I feel I had to get that out of the way or else I was going to have to dance around it for the rest of the post. There are some major similarities between MAO and what Rumiko Takahashi has done before in the supernatural realm. The major influence on MAO is definitely Inuyahsa. You have the time travel between the more mundane present and supernaturally dense past, a sword-wielding boy who is experienced in dealing with monsters and the fish out of water girl, and a supernatural nemesis for them to hunt down. While there are no Shikon Jewel shards to collect (yet) the hunt for the cat demon feels very similar to the hunt for Naraku. There is even a fairly strong template for a yokai of the week template for Nanoka and Mao to deal with as they search for the cat demon. Nanoka and Mao don’t have the full Inuyasha team but the series is a little too new to expand the cast to that point. Right now they have to establish the main rhythm of the story and characters before they can add some version of Sango and Miroku.

There is also a little bit of Rin-ne with the ghosts world that was largely absent from Inuyasha.  Otoya is much more Mao’s Rokumon than his Shippo. The tone of the series is much more like Mermaid Saga and the dynamic of Nanoka and Mao feels more like Yuta and Mana than anything else. Nanoka and Mao are superpowered immortals seeking to live normal lives again. Also, their relationship seems more like boon companions who might fall in love than kids in a romantic comedy that also has demon fighting.

Technically some of this could be seen as drawing from Fire Tripper but Fire Tripper is such a minor Rumiko Takahashi title it is hardly worth bringing up. Other than me doing that just now.

What I am saying is that a lot of MAO already feels like a remix of what Rumiko Takahashi has done before with the elements in different proportions to the basic formula. Now I love Rumiko Takahashi but she is hardly a woman who will throw away a formula that works. It is why her series can last for years and it lets her crank out chapters in a reliable fashion that few other manga artists are capable of.  I’m fairly certain the Shonen Sunday staff prays to a dark and mysterious alter every day so that never changes. At this point, you have either accepted this is how Rumiko Takahashi does things or you have moved on to other artists. I have never had a big problem with her doing that but I would be a poor reviewer not to point this fact out.

So the real question is what I would like to see her do with this iteration of her monster-hunting formula. First of all, I’m really hoping that Nanoka can remain on the same power level as Mao. While Kagome was not a complete escort mission for Inuyasha she was also never his equal in combat. Kagome got upgrades, important fights, and huge saves but she was always second fiddle to the far more important Inuyasha when it came to combat. I know part of that is due to the fact that Inuyasha was drawing from Journey to the West but there was no rule in place that said Rumiko Takahashi could not make a Xuanzang equal to Sun Wukong. MAO has made a big deal on how powerful Nanoka could be if she were not being contained so I would love to see her be a peer to Mao and not just support.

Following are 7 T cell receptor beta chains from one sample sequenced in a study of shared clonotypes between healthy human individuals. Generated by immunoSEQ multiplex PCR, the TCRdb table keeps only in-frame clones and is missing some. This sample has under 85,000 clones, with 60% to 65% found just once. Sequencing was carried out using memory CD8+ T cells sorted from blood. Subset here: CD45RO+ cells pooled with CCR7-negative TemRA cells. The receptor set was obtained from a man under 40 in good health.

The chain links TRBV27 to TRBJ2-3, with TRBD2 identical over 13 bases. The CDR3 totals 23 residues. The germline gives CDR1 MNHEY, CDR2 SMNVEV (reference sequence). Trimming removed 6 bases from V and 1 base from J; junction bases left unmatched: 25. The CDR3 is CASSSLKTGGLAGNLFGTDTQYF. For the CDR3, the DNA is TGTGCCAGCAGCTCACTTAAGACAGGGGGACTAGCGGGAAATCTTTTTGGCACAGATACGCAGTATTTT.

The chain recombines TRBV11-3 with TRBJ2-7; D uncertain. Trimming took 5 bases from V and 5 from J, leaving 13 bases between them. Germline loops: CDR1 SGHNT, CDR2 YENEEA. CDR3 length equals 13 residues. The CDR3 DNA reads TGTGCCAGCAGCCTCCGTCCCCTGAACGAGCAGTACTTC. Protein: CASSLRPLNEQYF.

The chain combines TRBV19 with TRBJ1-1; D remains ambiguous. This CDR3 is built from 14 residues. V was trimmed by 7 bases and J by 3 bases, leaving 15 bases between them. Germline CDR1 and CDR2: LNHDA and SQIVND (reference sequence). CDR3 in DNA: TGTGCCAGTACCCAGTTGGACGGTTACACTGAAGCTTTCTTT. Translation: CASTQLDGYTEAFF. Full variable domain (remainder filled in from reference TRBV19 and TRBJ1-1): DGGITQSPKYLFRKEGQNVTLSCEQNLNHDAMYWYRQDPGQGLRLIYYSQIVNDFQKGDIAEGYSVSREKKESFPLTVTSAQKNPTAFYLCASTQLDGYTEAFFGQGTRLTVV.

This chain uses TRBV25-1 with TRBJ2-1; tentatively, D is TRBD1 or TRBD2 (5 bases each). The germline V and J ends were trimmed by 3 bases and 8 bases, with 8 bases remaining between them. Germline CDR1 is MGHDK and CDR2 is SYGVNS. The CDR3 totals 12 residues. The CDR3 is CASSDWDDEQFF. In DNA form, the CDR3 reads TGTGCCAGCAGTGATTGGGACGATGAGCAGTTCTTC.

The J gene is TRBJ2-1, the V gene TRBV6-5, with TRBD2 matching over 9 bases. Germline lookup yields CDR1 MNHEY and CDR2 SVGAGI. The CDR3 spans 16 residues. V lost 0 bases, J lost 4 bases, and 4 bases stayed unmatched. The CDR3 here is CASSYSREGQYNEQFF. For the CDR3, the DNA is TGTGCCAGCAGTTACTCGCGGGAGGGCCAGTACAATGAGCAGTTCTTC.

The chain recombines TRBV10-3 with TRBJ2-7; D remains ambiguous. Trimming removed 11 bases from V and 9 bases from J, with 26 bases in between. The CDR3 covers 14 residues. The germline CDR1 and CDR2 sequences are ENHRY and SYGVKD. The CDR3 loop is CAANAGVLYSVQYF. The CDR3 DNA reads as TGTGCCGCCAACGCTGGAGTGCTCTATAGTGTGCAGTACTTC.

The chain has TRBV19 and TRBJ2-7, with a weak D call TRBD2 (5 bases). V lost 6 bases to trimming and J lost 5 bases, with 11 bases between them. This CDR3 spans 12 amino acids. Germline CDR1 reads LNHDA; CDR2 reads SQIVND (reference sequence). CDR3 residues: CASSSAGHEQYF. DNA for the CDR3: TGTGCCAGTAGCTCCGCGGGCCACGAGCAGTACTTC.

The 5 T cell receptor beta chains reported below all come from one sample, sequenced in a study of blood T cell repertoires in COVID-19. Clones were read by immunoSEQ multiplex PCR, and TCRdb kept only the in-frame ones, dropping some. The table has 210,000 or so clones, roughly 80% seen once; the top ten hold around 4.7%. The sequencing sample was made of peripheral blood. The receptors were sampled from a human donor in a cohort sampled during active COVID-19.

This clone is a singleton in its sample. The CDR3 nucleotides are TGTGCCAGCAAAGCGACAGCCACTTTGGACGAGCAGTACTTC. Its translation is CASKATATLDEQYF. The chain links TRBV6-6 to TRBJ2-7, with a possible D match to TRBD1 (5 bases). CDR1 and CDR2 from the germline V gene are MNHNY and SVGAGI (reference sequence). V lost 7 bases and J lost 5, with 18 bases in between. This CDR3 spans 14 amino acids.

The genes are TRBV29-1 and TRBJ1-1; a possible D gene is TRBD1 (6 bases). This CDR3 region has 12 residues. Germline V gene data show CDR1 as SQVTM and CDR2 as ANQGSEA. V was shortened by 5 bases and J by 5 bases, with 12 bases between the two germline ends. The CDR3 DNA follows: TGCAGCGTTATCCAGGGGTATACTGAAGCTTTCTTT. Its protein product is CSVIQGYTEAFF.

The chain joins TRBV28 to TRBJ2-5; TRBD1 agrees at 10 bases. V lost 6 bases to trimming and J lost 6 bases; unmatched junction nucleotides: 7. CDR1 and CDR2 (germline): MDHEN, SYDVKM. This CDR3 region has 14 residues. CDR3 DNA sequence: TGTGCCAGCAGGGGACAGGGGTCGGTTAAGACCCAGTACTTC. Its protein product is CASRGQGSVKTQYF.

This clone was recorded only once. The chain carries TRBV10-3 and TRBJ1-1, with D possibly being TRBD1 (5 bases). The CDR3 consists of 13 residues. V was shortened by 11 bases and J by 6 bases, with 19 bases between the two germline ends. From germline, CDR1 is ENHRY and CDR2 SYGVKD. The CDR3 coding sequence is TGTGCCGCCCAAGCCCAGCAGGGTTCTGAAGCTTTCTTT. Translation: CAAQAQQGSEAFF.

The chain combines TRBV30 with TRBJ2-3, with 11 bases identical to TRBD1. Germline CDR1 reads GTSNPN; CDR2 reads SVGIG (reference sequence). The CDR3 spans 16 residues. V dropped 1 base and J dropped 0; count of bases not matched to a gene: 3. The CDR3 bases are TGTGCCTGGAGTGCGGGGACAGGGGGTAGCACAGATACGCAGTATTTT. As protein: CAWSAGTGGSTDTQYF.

Secondly, I would love for MAO to avoid the more goofadoof romantic comedy formula that is present it much of her work. MAO is already similar enough to Inuyasha so adding in romantic hi-jinks would only reinforce the idea that MAO is just a re-skinned Inuyasha. MAO does not have to totally reject romance I just don’t want to see her fall back on her romantic comedy gimmicks for this series. I think the more serious tone would be hurt by it more than anything else.

Thirdly, they should not have a Miroku type character in the group. I do not think he would play anywhere as well as he did in the past. He never played out without complaint back in the day and his horny pervert shtick would go over a deal more poorly today. That is just my pro tip.

Right now I am still reserving full judgment on MAO. I see potential in it. It feels a bit more like Rumiko Takahashi returning to her well-worn formulas in a good way as opposed to Rin-ne that always felt a bit off. The serious tone (but not too serious) is a welcome change. The main problem for some might be that it is a bit too much a return to form. I know that there are some people who hate the Rumiko Takahashi School of Anything Goes Manga Artistry with the fire of 1,000 suns. I don’t see anything here to cool that hate. At best you can say that it is more Mermaid Saga than Inuyasha and people tend to hate it when she leans more Inuyasha. You know yourself better than I do and hopefully, you can judge how much Rumiko Takahashi is too much for yourself.

I will continue to see how the series develops and report back in if my opinion changes.